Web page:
on June 2nd 2015
Genres: Historical Fiction, Adult
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In her highly anticipated new novel, Judy Blume, the New York Times # 1 best-selling author of Summer Sisters and of young adult classics such as Are You There God? It’s Me, Margaret, creates a richly textured and moving story of three generations of families, friends and strangers, whose lives are profoundly changed by unexpected events.\r\nIn 1987, Miri Ammerman returns to her hometown of Elizabeth, New Jersey, to attend a commemoration of the worst year of her life.\r\nThirty-five years earlier, when Miri was fifteen, and in love for the first time, a succession of airplanes fell from the sky, leaving a community reeling. Against this backdrop of actual events that Blume experienced in the early 1950s, when airline travel was new and exciting and everyone dreamed of going somewhere, Judy Blume imagines and weaves together a haunting story of three generations of families, friends, and strangers, whose lives are profoundly changed by these disasters. She paints a vivid portrait of a particular time and place — Nat King Cole singing “Unforgettable,” Elizabeth Taylor haircuts, young (and not-so-young) love, explosive friendships, A-bomb hysteria, rumors of Communist threat. And a young journalist who makes his name reporting tragedy. Through it all, one generation reminds another that life goes on.\r\nIn the Unlikely Event is a gripping novel with all the hallmarks of Judy Blume's unparalleled storytelling.\r\n
In the Unlikely Event by Judy Blume was my neighborhood book club’s selection for January. As a big fan of Judy Blume in my younger years, I was looking forward to seeing how she would transition into an adult novel. I ended up reading the majority of the book in one sitting, during a long car ride. The thing that struck me the most about this book is that it is based on actual events. Three planes crashed in Elizabeth, NJ, over the course of 58 days in the early 1950’s. A teenage Judy Blume was living not too far from the site of the first crash, and while she didn’t see it, it certainly had a huge impact on her life. She did a great job of bringing the 50’s to life in vivid detail, from what they wore to the way they lived. The characters and locations felt very real and I had no trouble at all envisioning that time period. My only complaint about the story was the overabundance of characters. When we started a new POV, there were times when I would have to pause to remember exactly who that person was, and how they fit in to what was happening. There were some characters who were important and had chapters throughout, while others only served a small purpose (like making us feel the impact of the crashes even more deeply). I really liked the main character, Miri. Her emotions and decisions felt real, even as an adult. I enjoyed hearing about her family, and I also really liked her Uncle Henry, a journalist whose career was suddenly boosted by his reporting of the events. The crashes forever changed many lives in unimaginable ways. But even through the sadness, fear, and anger, there were still moments of hope and happiness. Several characters unexpectedly lost or found love, and some found new beginnings and lives they didn’t realize they were capable of leading. There were a few things that happened that even surprised me. I really liked that we got to find out how our main characters ended up years later (this isn’t a spoiler, since the book begins 35 years after the crashes). While this one probably won’t end up in my “read again and again” pile, I did find it to be a quick and enjoyable read.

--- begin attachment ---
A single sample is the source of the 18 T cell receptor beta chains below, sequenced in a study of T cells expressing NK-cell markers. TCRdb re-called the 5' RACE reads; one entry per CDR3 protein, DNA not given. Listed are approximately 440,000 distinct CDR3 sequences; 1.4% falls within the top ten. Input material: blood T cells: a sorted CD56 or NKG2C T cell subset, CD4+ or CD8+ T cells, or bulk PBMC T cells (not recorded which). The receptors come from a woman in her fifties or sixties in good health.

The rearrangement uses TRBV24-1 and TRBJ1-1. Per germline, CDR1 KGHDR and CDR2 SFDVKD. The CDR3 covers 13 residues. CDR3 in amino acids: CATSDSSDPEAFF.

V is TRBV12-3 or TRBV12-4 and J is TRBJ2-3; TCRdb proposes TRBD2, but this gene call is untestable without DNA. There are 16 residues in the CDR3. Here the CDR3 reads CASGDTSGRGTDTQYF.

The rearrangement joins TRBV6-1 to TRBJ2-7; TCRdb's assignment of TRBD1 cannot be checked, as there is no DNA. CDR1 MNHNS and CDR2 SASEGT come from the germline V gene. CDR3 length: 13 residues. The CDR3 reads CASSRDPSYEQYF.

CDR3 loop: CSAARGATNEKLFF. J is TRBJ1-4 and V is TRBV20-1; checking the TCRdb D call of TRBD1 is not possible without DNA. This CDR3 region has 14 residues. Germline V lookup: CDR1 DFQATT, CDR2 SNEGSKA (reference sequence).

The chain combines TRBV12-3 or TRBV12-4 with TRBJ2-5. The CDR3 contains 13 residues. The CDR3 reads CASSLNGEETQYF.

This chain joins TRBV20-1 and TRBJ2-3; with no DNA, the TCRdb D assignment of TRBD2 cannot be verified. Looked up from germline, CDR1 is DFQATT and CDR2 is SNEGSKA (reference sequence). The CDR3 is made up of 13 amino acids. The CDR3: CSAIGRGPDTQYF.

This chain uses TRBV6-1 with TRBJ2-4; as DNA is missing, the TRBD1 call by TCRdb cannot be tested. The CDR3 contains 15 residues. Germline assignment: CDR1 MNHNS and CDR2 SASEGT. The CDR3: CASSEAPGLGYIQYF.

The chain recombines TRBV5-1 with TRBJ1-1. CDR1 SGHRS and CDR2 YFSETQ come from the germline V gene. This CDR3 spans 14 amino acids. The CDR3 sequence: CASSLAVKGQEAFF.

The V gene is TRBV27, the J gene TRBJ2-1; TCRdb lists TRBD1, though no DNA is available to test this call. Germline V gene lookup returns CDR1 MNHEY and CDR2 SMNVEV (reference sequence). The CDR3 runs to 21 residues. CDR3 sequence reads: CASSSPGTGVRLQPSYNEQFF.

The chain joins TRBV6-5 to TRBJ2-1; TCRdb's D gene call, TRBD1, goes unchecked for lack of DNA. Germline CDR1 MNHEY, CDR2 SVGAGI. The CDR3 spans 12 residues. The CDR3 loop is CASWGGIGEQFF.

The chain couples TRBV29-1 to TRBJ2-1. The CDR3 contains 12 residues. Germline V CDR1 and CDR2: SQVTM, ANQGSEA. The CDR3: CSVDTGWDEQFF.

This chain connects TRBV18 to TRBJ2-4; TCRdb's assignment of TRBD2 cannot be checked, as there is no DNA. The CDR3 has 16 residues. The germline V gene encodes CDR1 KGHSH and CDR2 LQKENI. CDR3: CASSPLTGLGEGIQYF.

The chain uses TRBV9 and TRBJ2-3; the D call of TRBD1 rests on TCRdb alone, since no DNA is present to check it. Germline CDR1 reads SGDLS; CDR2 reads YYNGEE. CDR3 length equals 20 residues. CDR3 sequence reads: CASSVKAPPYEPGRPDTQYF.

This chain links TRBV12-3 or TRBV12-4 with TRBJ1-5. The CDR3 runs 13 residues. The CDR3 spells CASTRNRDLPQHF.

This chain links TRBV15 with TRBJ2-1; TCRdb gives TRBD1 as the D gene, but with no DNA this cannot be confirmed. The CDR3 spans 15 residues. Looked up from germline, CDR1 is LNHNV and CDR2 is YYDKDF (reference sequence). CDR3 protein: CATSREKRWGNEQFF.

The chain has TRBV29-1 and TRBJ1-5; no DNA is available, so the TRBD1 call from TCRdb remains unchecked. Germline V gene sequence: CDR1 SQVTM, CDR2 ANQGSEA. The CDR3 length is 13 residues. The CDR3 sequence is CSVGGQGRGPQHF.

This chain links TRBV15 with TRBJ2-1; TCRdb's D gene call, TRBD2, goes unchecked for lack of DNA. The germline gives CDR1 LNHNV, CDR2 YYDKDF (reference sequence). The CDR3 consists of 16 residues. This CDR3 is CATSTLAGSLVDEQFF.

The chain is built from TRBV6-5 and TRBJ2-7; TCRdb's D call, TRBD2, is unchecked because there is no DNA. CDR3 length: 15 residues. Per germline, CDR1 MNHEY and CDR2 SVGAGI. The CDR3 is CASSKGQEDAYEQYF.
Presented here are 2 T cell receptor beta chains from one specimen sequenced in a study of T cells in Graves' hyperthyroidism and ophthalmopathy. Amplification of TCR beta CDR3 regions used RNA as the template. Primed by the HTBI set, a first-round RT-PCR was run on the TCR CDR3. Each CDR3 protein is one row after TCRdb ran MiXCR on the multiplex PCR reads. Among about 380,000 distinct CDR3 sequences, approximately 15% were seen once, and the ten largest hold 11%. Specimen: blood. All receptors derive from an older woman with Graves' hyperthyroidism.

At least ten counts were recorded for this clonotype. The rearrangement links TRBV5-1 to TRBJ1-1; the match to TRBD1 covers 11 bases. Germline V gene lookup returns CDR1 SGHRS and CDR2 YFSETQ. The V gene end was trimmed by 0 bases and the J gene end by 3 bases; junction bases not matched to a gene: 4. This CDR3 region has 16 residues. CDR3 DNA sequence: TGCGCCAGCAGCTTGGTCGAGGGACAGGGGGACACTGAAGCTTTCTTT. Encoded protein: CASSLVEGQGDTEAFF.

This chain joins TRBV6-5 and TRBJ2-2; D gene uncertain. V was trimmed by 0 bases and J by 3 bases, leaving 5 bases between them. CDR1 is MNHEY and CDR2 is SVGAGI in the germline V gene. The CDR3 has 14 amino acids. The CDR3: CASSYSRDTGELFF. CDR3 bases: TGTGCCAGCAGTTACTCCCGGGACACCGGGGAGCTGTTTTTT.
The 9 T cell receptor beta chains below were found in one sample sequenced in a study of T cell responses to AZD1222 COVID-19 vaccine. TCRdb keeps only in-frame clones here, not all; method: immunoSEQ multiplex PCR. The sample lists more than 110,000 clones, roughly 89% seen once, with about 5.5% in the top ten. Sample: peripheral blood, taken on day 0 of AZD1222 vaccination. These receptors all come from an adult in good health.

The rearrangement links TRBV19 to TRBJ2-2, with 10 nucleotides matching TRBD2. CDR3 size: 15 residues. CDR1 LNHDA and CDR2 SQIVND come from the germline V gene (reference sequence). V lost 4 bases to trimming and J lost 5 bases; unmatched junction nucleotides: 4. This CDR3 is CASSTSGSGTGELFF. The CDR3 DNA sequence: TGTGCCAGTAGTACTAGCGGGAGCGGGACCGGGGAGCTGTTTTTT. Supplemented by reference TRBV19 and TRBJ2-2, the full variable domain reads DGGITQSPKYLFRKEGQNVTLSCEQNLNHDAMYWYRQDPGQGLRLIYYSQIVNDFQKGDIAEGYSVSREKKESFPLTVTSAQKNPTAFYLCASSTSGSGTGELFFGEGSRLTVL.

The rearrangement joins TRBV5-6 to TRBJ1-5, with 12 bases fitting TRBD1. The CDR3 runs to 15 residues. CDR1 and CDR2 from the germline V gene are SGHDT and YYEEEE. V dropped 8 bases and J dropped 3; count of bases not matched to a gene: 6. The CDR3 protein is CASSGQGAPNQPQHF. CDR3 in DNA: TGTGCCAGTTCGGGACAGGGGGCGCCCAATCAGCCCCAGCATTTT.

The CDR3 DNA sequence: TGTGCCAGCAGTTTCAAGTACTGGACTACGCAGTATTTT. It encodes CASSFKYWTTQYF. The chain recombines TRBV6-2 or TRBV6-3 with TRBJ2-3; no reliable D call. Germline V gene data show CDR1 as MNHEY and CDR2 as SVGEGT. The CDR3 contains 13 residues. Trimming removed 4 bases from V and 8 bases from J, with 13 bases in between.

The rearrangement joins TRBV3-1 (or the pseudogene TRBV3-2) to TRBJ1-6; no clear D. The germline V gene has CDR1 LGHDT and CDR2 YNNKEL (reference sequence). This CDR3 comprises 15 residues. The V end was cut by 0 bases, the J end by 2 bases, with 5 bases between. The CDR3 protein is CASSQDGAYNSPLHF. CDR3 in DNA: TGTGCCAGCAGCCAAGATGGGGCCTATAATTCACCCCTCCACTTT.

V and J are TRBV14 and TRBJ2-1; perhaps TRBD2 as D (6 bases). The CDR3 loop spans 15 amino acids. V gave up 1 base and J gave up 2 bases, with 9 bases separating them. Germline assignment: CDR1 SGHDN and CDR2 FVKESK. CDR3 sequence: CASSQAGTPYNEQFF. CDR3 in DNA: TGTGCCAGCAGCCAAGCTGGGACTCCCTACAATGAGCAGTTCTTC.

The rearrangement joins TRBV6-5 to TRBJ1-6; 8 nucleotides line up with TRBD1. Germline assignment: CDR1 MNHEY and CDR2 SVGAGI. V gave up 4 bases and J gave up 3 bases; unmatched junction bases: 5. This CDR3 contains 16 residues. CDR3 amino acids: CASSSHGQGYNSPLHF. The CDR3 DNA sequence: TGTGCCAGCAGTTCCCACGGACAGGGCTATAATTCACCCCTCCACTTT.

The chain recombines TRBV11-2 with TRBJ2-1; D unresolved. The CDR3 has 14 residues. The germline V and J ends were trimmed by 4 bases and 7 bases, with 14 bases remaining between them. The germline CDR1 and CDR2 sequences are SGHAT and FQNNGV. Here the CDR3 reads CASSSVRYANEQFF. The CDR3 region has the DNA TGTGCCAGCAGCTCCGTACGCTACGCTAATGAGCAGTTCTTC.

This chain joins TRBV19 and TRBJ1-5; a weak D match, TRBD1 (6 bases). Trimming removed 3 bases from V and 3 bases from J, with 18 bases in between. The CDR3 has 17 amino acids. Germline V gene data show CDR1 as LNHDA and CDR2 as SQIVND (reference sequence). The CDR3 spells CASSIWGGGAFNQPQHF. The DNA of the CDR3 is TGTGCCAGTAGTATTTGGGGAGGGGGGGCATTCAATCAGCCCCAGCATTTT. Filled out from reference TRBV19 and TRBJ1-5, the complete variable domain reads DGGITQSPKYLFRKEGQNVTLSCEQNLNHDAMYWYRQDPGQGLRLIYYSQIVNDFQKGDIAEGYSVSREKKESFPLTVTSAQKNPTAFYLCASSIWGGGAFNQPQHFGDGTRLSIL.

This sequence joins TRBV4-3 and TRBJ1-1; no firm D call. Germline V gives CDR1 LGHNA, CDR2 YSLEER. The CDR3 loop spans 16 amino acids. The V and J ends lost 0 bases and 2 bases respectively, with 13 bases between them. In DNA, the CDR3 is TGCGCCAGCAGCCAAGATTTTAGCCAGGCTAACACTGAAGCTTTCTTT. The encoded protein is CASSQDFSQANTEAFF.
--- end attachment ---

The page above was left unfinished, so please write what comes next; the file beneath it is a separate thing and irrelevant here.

“Life is a series of unlikely events, isn’t it? Hers certainly is. One unlikely event after another, adding up to a rich, complicated whole. And who knows what’s still to come?”